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Is That Ge In The Rearview Mirror?

Inside Wall Street


Not many have heard of Research Frontiers (REFR), but its shares spiked up from 8 1/4 to 13 5/8 in one day, on Aug. 2. The reason: It announced an agreement licensing GE to make films incorporating the company's proprietary technology in electrically operated light-control devices. Some corporate insiders were quick to sell after the leap. But some pros have stayed on.

Why? They sniff a takeover. "There were big-block buyers of the stock, and I suspect one of them was GE," says Ignatius Teichberg, editor of Teichberg's Market Strategy, a newsletter that specializes in scouting takeover targets. A recent hot takeover pick was Bank South which he first recommended at 13. On Sept. 5, NationsBank agreed to acquire Bank South for 27.

He thinks GE is accumulating Research shares. "I don't think GE will stay a passive partner," says Teichberg, who first recommended the stock when it was at 4 7/8. He says: "Ultimately, GE will buy the company, which is worth 25 in a buyout." Research President Bob Saxe says he's unaware of any buying by GE. And a GE spokesman says GE doesn't own any of the shares.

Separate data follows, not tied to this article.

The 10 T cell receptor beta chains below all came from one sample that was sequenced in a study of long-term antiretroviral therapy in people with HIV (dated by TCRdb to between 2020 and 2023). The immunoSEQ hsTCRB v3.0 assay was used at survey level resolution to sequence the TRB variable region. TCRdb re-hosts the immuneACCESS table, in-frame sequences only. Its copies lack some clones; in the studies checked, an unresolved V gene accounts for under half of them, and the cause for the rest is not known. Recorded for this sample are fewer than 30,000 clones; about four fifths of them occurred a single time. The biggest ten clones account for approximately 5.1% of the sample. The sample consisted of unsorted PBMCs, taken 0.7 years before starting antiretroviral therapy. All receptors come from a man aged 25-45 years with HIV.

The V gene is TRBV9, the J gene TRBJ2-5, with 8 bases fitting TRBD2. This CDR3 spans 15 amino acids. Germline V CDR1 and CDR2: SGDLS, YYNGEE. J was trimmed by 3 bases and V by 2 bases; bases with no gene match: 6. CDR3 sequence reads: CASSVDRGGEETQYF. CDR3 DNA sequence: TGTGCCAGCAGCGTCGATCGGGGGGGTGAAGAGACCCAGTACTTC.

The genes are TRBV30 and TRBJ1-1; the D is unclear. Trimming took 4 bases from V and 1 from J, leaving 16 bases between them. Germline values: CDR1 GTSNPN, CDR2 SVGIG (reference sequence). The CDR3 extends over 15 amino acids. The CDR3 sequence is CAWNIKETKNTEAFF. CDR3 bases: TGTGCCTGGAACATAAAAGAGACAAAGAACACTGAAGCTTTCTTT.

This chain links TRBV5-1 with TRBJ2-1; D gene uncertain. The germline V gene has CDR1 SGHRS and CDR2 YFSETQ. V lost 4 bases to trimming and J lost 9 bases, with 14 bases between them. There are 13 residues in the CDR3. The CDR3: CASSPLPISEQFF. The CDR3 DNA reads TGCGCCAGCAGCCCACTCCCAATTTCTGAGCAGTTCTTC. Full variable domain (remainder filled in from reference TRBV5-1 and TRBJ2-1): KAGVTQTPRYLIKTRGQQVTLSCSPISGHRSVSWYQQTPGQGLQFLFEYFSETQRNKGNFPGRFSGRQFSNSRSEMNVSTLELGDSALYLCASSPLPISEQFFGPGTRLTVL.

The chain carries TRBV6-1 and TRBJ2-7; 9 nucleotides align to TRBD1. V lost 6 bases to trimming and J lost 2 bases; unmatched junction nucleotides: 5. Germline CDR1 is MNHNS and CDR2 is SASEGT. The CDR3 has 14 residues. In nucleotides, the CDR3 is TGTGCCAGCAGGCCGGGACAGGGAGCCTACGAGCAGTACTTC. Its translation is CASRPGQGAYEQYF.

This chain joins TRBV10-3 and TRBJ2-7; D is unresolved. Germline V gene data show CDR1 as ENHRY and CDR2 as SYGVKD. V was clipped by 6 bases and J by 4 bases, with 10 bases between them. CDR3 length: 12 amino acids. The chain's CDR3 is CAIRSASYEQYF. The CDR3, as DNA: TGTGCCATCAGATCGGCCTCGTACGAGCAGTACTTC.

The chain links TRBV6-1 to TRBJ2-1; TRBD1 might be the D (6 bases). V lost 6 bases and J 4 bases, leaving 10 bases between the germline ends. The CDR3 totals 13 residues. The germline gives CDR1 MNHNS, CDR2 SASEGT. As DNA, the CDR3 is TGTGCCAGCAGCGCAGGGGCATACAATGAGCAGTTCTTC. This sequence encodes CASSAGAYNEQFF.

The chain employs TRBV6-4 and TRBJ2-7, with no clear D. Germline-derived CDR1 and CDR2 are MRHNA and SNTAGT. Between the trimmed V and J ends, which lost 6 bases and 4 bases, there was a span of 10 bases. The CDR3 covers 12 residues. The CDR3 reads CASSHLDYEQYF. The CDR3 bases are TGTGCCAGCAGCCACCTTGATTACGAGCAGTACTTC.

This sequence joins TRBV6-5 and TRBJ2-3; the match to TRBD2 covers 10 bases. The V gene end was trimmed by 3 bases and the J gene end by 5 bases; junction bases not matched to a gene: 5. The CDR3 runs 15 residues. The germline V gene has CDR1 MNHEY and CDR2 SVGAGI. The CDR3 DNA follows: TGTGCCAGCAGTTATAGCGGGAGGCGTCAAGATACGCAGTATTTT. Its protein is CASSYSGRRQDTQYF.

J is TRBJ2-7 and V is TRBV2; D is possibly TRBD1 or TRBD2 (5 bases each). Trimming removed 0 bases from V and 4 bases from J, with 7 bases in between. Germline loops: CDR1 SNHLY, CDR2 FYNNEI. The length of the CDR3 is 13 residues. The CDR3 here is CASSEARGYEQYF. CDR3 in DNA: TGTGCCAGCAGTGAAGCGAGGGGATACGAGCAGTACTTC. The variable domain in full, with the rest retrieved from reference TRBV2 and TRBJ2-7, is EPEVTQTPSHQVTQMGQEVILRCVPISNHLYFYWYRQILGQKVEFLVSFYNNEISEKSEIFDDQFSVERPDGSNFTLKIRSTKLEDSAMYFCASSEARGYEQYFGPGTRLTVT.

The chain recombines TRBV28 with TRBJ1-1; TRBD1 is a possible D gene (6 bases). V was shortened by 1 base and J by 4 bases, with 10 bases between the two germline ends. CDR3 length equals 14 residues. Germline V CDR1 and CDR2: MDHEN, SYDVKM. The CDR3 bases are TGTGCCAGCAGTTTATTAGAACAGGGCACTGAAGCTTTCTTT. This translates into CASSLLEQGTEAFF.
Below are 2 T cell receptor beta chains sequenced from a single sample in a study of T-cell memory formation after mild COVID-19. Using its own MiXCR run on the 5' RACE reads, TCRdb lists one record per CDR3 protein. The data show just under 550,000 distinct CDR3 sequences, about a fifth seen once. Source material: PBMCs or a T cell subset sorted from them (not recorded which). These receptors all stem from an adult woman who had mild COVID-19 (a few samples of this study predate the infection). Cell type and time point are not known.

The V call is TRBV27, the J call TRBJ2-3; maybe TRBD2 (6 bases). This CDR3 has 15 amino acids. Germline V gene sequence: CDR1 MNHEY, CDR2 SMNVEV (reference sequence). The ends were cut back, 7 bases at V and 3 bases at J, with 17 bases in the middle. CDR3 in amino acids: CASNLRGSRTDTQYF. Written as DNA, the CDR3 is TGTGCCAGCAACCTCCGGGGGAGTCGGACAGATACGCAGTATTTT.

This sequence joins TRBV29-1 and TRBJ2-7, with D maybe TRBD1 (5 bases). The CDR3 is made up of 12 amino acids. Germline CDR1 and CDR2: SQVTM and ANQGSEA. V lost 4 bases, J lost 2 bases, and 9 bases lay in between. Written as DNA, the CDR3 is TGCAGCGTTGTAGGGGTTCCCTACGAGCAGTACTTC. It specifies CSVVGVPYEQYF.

Research Frontiers has yet to make 1 cents, Teichberg notes, but GE isn't the only believer in its "suspended-particle-device" technology, which incorporates a light-sensitive film between two pieces of glass. It's used in flat-panel displays for computers and TVs, eyewear, self-dimming auto sunroofs, sun visors, and rear-view mirrors."

Among other licensees: Sanyo Electric of Japan, Glaverbel of Belgium, and Japan Steel Works. Saxe expects one of the licensees to market a product next year using the technology.BY GENE G. MARCIAL

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